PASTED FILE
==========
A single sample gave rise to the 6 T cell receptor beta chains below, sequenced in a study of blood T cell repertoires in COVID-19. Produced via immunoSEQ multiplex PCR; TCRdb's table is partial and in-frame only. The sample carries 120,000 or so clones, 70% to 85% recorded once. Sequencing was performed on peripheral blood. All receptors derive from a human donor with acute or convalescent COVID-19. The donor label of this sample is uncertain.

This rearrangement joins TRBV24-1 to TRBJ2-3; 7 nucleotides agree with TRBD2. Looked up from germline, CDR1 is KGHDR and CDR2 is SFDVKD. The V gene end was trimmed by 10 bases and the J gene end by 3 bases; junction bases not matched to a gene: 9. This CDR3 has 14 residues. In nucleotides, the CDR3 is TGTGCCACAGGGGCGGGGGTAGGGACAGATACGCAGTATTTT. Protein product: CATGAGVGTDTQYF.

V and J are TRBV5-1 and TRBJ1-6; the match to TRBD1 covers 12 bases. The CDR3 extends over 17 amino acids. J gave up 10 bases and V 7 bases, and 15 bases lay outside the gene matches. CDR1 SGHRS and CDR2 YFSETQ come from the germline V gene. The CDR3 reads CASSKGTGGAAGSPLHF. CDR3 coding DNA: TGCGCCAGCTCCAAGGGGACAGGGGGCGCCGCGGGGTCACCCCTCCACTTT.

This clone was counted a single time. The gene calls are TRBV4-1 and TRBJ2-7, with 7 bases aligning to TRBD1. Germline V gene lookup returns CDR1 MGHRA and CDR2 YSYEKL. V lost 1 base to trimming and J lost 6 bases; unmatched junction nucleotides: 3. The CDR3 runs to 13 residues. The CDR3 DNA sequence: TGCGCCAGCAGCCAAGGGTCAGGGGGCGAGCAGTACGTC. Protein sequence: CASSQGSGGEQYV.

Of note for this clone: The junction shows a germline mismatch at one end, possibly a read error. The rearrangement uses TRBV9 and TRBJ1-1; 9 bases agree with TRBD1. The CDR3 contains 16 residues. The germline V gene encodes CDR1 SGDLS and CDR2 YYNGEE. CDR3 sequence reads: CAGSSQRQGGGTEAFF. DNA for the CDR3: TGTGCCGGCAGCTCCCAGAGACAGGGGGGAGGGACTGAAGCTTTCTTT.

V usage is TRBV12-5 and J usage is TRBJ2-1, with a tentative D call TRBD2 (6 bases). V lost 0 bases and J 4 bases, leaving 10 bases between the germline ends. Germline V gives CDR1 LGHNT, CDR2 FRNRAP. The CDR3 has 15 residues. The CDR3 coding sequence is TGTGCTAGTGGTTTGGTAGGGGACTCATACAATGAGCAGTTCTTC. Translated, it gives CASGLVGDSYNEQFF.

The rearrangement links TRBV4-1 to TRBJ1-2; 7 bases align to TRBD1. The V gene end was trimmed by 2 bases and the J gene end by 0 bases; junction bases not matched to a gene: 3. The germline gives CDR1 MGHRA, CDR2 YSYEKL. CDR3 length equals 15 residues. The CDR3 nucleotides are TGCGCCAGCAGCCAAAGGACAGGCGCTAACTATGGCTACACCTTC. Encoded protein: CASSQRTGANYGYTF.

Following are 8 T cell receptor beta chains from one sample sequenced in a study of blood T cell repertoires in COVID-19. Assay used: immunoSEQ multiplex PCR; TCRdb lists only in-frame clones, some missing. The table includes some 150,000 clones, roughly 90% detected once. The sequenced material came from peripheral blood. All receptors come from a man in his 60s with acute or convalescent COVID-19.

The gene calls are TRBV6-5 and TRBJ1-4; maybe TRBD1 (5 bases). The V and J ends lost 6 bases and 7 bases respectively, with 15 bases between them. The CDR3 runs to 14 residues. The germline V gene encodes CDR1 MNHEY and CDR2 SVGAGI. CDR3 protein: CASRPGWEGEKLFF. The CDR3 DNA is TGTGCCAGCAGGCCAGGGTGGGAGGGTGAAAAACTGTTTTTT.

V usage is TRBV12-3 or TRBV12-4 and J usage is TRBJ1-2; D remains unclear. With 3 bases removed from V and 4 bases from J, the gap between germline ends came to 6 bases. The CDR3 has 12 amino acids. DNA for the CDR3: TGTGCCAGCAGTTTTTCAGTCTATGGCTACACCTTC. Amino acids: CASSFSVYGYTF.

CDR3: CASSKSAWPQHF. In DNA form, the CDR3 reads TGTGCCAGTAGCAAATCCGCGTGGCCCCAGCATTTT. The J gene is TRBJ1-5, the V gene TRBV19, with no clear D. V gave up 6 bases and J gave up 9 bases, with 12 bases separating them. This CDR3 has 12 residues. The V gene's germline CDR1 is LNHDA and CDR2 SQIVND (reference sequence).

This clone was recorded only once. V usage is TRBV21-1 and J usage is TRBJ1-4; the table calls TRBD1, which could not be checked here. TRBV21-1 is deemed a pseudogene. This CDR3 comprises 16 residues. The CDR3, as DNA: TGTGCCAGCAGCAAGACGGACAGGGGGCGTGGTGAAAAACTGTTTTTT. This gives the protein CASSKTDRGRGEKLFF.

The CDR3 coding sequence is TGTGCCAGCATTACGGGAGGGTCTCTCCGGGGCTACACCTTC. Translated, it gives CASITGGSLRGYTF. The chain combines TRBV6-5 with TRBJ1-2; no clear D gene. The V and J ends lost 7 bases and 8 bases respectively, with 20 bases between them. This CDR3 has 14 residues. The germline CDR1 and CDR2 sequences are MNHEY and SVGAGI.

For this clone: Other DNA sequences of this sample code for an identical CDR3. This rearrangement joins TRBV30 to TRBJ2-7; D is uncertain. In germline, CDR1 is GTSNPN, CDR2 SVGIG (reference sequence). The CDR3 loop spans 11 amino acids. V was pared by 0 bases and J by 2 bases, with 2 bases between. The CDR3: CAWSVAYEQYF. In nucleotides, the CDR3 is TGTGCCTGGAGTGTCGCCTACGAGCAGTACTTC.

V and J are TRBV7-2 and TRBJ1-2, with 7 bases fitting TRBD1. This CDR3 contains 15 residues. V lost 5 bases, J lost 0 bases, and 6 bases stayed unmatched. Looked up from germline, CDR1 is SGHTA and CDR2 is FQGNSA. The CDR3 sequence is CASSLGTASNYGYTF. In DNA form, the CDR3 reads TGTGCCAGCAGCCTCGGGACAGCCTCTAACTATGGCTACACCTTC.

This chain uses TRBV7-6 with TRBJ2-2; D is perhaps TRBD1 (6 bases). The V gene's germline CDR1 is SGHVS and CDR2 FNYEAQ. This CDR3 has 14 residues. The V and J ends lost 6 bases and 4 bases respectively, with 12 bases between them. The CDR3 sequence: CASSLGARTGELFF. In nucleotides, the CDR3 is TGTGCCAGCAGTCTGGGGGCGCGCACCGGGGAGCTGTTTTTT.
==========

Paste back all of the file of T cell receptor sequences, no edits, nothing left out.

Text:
A single sample gave rise to the 6 T cell receptor beta chains below, sequenced in a study of blood T cell repertoires in COVID-19. Produced via immunoSEQ multiplex PCR; TCRdb's table is partial and in-frame only. The sample carries 120,000 or so clones, 70% to 85% recorded once. Sequencing was performed on peripheral blood. All receptors derive from a human donor with acute or convalescent COVID-19. The donor label of this sample is uncertain.

This rearrangement joins TRBV24-1 to TRBJ2-3; 7 nucleotides agree with TRBD2. Looked up from germline, CDR1 is KGHDR and CDR2 is SFDVKD. The V gene end was trimmed by 10 bases and the J gene end by 3 bases; junction bases not matched to a gene: 9. This CDR3 has 14 residues. In nucleotides, the CDR3 is TGTGCCACAGGGGCGGGGGTAGGGACAGATACGCAGTATTTT. Protein product: CATGAGVGTDTQYF.

V and J are TRBV5-1 and TRBJ1-6; the match to TRBD1 covers 12 bases. The CDR3 extends over 17 amino acids. J gave up 10 bases and V 7 bases, and 15 bases lay outside the gene matches. CDR1 SGHRS and CDR2 YFSETQ come from the germline V gene. The CDR3 reads CASSKGTGGAAGSPLHF. CDR3 coding DNA: TGCGCCAGCTCCAAGGGGACAGGGGGCGCCGCGGGGTCACCCCTCCACTTT.

This clone was counted a single time. The gene calls are TRBV4-1 and TRBJ2-7, with 7 bases aligning to TRBD1. Germline V gene lookup returns CDR1 MGHRA and CDR2 YSYEKL. V lost 1 base to trimming and J lost 6 bases; unmatched junction nucleotides: 3. The CDR3 runs to 13 residues. The CDR3 DNA sequence: TGCGCCAGCAGCCAAGGGTCAGGGGGCGAGCAGTACGTC. Protein sequence: CASSQGSGGEQYV.

Of note for this clone: The junction shows a germline mismatch at one end, possibly a read error. The rearrangement uses TRBV9 and TRBJ1-1; 9 bases agree with TRBD1. The CDR3 contains 16 residues. The germline V gene encodes CDR1 SGDLS and CDR2 YYNGEE. CDR3 sequence reads: CAGSSQRQGGGTEAFF. DNA for the CDR3: TGTGCCGGCAGCTCCCAGAGACAGGGGGGAGGGACTGAAGCTTTCTTT.

V usage is TRBV12-5 and J usage is TRBJ2-1, with a tentative D call TRBD2 (6 bases). V lost 0 bases and J 4 bases, leaving 10 bases between the germline ends. Germline V gives CDR1 LGHNT, CDR2 FRNRAP. The CDR3 has 15 residues. The CDR3 coding sequence is TGTGCTAGTGGTTTGGTAGGGGACTCATACAATGAGCAGTTCTTC. Translated, it gives CASGLVGDSYNEQFF.

The rearrangement links TRBV4-1 to TRBJ1-2; 7 bases align to TRBD1. The V gene end was trimmed by 2 bases and the J gene end by 0 bases; junction bases not matched to a gene: 3. The germline gives CDR1 MGHRA, CDR2 YSYEKL. CDR3 length equals 15 residues. The CDR3 nucleotides are TGCGCCAGCAGCCAAAGGACAGGCGCTAACTATGGCTACACCTTC. Encoded protein: CASSQRTGANYGYTF.

Following are 8 T cell receptor beta chains from one sample sequenced in a study of blood T cell repertoires in COVID-19. Assay used: immunoSEQ multiplex PCR; TCRdb lists only in-frame clones, some missing. The table includes some 150,000 clones, roughly 90% detected once. The sequenced material came from peripheral blood. All receptors come from a man in his 60s with acute or convalescent COVID-19.

The gene calls are TRBV6-5 and TRBJ1-4; maybe TRBD1 (5 bases). The V and J ends lost 6 bases and 7 bases respectively, with 15 bases between them. The CDR3 runs to 14 residues. The germline V gene encodes CDR1 MNHEY and CDR2 SVGAGI. CDR3 protein: CASRPGWEGEKLFF. The CDR3 DNA is TGTGCCAGCAGGCCAGGGTGGGAGGGTGAAAAACTGTTTTTT.

V usage is TRBV12-3 or TRBV12-4 and J usage is TRBJ1-2; D remains unclear. With 3 bases removed from V and 4 bases from J, the gap between germline ends came to 6 bases. The CDR3 has 12 amino acids. DNA for the CDR3: TGTGCCAGCAGTTTTTCAGTCTATGGCTACACCTTC. Amino acids: CASSFSVYGYTF.

CDR3: CASSKSAWPQHF. In DNA form, the CDR3 reads TGTGCCAGTAGCAAATCCGCGTGGCCCCAGCATTTT. The J gene is TRBJ1-5, the V gene TRBV19, with no clear D. V gave up 6 bases and J gave up 9 bases, with 12 bases separating them. This CDR3 has 12 residues. The V gene's germline CDR1 is LNHDA and CDR2 SQIVND (reference sequence).

This clone was recorded only once. V usage is TRBV21-1 and J usage is TRBJ1-4; the table calls TRBD1, which could not be checked here. TRBV21-1 is deemed a pseudogene. This CDR3 comprises 16 residues. The CDR3, as DNA: TGTGCCAGCAGCAAGACGGACAGGGGGCGTGGTGAAAAACTGTTTTTT. This gives the protein CASSKTDRGRGEKLFF.

The CDR3 coding sequence is TGTGCCAGCATTACGGGAGGGTCTCTCCGGGGCTACACCTTC. Translated, it gives CASITGGSLRGYTF. The chain combines TRBV6-5 with TRBJ1-2; no clear D gene. The V and J ends lost 7 bases and 8 bases respectively, with 20 bases between them. This CDR3 has 14 residues. The germline CDR1 and CDR2 sequences are MNHEY and SVGAGI.

For this clone: Other DNA sequences of this sample code for an identical CDR3. This rearrangement joins TRBV30 to TRBJ2-7; D is uncertain. In germline, CDR1 is GTSNPN, CDR2 SVGIG (reference sequence). The CDR3 loop spans 11 amino acids. V was pared by 0 bases and J by 2 bases, with 2 bases between. The CDR3: CAWSVAYEQYF. In nucleotides, the CDR3 is TGTGCCTGGAGTGTCGCCTACGAGCAGTACTTC.

V and J are TRBV7-2 and TRBJ1-2, with 7 bases fitting TRBD1. This CDR3 contains 15 residues. V lost 5 bases, J lost 0 bases, and 6 bases stayed unmatched. Looked up from germline, CDR1 is SGHTA and CDR2 is FQGNSA. The CDR3 sequence is CASSLGTASNYGYTF. In DNA form, the CDR3 reads TGTGCCAGCAGCCTCGGGACAGCCTCTAACTATGGCTACACCTTC.

This chain uses TRBV7-6 with TRBJ2-2; D is perhaps TRBD1 (6 bases). The V gene's germline CDR1 is SGHVS and CDR2 FNYEAQ. This CDR3 has 14 residues. The V and J ends lost 6 bases and 4 bases respectively, with 12 bases between them. The CDR3 sequence: CASSLGARTGELFF. In nucleotides, the CDR3 is TGTGCCAGCAGTCTGGGGGCGCGCACCGGGGAGCTGTTTTTT.